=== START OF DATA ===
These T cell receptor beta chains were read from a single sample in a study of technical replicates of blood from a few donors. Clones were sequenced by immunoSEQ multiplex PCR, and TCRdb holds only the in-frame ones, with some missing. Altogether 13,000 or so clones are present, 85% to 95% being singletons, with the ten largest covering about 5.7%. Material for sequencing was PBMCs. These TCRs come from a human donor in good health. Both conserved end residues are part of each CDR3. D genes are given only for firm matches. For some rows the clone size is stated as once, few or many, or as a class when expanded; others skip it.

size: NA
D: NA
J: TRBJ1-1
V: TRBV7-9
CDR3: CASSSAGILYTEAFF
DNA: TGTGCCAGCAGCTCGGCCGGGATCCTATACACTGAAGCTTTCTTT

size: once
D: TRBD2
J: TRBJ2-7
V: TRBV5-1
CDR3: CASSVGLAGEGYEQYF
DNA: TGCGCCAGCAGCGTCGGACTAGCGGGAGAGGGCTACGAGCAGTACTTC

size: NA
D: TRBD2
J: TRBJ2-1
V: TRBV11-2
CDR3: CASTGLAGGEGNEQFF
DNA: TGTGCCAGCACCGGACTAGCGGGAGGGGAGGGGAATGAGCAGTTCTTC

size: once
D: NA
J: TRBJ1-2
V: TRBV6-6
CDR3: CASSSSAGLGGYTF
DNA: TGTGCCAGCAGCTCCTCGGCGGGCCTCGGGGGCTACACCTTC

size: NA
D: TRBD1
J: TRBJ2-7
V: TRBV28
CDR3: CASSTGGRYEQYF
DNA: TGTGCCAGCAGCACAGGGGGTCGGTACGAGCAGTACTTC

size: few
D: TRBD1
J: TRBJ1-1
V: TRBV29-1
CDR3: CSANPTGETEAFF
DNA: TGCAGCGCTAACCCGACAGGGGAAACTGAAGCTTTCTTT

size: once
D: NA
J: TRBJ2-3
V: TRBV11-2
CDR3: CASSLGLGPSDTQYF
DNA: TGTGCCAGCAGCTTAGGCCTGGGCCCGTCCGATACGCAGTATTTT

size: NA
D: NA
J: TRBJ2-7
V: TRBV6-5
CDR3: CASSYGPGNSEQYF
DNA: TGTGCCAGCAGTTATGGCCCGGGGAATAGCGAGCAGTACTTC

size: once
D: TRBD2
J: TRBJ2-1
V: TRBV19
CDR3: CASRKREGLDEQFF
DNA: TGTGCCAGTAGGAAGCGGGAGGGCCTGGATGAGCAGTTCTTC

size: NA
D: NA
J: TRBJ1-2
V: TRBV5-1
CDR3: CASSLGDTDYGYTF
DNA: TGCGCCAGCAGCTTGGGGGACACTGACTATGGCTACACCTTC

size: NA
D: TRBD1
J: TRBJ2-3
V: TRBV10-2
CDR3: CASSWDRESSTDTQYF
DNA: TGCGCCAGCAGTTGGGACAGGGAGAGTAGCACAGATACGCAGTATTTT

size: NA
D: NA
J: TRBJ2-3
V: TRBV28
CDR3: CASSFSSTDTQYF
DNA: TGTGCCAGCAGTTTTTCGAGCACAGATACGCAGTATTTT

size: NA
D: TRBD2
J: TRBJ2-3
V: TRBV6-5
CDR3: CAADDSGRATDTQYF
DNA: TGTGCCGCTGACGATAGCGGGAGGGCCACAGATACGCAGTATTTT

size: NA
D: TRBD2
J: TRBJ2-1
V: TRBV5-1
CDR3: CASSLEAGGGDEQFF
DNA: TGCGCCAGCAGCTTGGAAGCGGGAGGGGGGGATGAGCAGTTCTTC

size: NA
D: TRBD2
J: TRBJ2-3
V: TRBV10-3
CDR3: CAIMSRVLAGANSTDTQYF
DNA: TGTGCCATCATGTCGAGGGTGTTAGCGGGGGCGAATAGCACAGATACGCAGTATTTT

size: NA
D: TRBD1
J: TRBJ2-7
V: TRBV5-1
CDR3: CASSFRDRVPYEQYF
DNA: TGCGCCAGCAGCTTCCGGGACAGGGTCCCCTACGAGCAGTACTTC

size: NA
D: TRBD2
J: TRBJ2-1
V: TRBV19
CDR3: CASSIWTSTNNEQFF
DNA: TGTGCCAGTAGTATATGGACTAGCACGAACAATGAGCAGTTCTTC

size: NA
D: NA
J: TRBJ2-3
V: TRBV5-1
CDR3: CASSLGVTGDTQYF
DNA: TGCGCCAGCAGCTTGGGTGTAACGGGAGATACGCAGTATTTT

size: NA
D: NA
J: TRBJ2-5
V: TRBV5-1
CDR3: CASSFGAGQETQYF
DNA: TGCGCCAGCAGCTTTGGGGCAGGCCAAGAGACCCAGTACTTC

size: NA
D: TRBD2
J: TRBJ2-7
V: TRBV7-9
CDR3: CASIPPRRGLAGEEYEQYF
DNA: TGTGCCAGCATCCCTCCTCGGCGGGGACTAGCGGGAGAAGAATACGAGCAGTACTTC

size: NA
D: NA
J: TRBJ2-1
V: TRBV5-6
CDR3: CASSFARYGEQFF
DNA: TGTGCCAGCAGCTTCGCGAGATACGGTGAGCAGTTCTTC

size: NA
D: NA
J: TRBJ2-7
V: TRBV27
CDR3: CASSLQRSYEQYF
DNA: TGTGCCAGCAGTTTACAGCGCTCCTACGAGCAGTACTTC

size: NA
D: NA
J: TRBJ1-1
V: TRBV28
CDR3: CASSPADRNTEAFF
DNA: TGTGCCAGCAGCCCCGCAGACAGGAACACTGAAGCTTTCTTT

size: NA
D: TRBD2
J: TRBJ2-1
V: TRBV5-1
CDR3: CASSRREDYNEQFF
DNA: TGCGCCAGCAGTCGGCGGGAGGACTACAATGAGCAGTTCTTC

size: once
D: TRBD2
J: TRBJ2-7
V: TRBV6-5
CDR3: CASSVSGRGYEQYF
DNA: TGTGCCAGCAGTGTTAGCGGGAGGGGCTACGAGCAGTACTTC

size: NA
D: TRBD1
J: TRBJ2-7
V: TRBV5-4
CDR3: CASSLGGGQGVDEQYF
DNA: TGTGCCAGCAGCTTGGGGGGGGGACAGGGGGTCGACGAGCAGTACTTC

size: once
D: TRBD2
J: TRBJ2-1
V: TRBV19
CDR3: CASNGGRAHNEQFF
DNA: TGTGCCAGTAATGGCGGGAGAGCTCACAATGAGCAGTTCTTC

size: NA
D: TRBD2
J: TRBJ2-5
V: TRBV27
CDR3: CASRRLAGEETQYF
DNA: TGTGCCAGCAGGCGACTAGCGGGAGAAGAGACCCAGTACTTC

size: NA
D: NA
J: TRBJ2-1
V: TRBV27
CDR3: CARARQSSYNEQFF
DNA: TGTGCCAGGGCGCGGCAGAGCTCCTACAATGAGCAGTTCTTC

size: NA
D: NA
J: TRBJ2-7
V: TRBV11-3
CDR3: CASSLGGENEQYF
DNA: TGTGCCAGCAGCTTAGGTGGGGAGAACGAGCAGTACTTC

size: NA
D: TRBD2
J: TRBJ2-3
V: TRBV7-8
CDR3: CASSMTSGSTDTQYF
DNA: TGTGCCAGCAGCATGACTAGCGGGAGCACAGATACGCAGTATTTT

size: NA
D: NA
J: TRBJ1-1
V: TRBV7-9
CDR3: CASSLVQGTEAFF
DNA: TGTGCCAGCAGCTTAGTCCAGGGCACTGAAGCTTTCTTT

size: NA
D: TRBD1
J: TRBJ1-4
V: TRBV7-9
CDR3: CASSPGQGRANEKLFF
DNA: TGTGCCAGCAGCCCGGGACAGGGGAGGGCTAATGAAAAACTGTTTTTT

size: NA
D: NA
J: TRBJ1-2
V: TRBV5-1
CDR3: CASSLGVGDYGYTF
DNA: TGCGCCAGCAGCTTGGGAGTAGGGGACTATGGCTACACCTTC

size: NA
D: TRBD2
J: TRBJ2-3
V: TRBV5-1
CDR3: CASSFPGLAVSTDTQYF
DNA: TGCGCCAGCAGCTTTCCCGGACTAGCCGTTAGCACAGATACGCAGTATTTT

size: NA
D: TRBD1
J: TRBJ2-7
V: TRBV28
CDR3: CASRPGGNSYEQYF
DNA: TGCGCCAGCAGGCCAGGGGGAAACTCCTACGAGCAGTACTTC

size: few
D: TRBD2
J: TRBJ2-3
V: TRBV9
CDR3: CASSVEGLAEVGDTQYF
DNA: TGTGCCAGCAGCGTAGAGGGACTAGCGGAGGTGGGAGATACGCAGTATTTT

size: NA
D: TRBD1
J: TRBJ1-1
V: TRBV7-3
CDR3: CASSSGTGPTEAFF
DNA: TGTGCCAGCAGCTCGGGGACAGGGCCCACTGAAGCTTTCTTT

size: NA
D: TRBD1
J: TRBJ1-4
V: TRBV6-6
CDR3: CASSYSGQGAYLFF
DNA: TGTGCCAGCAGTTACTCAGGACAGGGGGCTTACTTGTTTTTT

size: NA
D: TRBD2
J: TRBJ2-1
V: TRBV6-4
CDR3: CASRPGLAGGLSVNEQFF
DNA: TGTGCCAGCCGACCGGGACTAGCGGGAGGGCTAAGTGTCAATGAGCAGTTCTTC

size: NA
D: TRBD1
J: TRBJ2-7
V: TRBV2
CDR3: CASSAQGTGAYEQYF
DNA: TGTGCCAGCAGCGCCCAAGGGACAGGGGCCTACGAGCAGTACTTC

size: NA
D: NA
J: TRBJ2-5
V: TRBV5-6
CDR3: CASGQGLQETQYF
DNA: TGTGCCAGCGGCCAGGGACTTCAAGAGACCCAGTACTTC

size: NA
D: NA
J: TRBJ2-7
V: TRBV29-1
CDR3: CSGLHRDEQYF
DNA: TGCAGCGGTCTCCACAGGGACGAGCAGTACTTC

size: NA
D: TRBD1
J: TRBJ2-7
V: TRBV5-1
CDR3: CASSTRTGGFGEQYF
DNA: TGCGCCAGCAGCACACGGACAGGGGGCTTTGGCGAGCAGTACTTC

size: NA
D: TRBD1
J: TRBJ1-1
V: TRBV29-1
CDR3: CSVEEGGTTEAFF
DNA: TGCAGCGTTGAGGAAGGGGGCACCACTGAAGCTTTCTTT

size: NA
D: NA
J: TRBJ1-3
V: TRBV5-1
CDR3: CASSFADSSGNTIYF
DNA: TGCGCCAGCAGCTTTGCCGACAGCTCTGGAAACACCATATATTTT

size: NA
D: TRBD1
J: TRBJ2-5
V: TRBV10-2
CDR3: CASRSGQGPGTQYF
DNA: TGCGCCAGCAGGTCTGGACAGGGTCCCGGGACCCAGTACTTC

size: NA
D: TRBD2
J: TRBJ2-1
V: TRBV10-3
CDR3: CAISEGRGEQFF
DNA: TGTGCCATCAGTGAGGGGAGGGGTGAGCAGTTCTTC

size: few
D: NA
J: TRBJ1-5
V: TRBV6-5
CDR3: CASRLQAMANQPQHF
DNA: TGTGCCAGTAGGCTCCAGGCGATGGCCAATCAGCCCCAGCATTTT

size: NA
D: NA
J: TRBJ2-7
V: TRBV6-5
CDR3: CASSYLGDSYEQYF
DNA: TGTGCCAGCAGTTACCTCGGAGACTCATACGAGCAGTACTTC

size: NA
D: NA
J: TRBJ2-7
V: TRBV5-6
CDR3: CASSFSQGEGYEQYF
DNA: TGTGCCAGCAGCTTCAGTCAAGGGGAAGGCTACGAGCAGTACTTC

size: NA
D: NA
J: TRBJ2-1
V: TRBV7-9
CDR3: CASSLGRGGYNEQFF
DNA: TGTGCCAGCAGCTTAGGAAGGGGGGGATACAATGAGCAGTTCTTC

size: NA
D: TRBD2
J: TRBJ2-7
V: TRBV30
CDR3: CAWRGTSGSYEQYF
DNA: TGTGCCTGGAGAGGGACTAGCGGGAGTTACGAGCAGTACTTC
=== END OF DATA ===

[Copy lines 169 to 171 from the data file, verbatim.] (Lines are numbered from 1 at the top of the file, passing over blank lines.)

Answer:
DNA: TGTGCCAGCAGGCGACTAGCGGGAGAAGAGACCCAGTACTTC

size: NA
D: NA